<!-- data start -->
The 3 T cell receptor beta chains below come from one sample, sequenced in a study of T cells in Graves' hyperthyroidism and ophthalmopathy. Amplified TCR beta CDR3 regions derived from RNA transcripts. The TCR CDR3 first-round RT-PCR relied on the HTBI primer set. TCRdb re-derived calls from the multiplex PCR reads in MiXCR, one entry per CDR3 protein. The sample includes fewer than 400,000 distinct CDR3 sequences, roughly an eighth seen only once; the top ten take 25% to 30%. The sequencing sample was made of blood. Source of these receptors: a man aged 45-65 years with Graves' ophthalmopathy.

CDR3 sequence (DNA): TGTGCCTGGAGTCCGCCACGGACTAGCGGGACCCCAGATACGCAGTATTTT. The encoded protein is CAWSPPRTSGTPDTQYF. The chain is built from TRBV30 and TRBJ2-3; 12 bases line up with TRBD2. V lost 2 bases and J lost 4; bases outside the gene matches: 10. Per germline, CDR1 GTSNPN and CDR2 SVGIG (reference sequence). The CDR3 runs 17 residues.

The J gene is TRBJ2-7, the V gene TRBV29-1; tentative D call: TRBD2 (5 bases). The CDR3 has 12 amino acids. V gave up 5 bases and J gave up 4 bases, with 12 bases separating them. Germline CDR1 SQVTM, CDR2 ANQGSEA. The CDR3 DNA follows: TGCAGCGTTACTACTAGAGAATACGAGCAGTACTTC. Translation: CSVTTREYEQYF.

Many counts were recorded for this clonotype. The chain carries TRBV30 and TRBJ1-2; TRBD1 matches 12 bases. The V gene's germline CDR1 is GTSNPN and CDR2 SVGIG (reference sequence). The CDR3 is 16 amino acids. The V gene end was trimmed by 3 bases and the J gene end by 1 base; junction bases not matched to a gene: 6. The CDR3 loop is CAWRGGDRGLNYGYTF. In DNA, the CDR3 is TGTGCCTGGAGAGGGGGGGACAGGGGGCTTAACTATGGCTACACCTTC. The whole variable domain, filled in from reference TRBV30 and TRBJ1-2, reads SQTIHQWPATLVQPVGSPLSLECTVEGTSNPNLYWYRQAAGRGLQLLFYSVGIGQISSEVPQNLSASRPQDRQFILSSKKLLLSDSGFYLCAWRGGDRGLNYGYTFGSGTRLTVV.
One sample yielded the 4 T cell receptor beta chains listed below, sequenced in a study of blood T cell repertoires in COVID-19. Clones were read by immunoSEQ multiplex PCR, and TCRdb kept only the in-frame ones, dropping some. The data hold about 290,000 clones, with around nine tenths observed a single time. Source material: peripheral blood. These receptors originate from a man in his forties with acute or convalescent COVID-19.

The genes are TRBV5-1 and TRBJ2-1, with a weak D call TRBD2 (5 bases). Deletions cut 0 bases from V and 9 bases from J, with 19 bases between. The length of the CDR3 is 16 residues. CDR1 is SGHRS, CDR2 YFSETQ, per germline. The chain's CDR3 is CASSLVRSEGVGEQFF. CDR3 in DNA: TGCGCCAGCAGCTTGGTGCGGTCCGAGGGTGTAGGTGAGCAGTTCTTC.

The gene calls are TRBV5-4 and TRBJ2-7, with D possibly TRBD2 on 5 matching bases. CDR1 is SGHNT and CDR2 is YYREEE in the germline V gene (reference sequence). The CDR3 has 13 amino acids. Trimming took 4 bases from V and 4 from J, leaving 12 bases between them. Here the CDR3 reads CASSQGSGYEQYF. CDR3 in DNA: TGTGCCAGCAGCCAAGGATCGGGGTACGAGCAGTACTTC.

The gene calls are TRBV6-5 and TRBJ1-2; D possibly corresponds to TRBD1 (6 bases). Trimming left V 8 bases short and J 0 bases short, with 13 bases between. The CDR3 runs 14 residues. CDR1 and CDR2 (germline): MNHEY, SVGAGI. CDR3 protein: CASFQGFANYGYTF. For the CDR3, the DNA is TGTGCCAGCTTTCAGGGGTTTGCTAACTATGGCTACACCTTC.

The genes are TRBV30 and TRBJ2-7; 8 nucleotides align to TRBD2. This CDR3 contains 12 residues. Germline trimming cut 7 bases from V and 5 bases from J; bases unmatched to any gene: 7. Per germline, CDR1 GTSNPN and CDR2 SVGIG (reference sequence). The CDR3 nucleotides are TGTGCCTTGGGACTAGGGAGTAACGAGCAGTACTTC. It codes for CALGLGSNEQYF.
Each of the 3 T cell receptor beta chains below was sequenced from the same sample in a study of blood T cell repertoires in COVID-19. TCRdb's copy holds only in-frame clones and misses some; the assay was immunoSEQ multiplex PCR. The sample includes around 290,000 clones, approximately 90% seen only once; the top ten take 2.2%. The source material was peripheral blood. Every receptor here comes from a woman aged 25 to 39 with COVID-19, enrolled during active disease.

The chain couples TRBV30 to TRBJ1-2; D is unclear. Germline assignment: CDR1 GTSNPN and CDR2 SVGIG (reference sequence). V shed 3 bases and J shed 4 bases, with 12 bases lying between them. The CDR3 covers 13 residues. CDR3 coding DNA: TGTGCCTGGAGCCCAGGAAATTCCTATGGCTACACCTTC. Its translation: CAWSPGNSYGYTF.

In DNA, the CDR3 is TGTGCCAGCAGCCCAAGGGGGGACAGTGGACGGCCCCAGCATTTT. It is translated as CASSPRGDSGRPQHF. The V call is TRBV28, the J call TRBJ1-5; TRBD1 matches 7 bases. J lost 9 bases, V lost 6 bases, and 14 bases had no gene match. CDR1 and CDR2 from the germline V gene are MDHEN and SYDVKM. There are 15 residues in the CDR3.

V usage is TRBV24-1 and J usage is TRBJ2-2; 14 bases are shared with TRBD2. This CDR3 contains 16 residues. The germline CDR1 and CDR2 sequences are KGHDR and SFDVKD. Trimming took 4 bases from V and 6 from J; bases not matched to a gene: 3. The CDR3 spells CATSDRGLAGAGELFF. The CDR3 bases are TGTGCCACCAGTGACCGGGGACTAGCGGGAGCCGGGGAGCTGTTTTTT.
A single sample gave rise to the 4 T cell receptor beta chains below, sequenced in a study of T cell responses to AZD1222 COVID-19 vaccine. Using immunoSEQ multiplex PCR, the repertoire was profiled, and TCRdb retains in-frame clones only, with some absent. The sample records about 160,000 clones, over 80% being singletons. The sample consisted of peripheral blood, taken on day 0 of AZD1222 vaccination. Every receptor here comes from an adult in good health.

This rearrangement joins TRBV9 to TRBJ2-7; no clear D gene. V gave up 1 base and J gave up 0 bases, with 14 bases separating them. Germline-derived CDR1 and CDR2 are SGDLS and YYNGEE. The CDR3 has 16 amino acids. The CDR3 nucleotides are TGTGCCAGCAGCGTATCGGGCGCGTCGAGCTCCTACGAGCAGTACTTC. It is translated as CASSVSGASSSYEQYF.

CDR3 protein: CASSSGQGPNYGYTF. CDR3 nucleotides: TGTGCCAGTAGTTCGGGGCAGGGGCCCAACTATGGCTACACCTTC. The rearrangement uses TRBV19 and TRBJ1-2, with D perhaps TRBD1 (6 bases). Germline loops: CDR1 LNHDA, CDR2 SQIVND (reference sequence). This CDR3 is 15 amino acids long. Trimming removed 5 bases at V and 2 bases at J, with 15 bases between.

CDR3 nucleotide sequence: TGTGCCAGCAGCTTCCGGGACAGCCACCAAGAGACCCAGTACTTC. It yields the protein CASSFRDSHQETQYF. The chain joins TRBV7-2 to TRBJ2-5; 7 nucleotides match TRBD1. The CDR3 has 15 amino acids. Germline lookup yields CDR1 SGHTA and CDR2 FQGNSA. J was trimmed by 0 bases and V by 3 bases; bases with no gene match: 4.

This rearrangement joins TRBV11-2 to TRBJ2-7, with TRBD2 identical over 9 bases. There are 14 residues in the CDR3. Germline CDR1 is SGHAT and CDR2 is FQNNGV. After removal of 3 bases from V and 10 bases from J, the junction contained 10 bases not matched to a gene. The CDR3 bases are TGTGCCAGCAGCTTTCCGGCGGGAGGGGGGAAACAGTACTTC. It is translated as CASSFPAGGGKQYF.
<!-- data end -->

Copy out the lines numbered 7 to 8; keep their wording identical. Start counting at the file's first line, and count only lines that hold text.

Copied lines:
The gene calls are TRBV5-4 and TRBJ2-7, with D possibly TRBD2 on 5 matching bases. CDR1 is SGHNT and CDR2 is YYREEE in the germline V gene (reference sequence). The CDR3 has 13 amino acids. Trimming took 4 bases from V and 4 from J, leaving 12 bases between them. Here the CDR3 reads CASSQGSGYEQYF. CDR3 in DNA: TGTGCCAGCAGCCAAGGATCGGGGTACGAGCAGTACTTC.

The gene calls are TRBV6-5 and TRBJ1-2; D possibly corresponds to TRBD1 (6 bases). Trimming left V 8 bases short and J 0 bases short, with 13 bases between. The CDR3 runs 14 residues. CDR1 and CDR2 (germline): MNHEY, SVGAGI. CDR3 protein: CASFQGFANYGYTF. For the CDR3, the DNA is TGTGCCAGCTTTCAGGGGTTTGCTAACTATGGCTACACCTTC.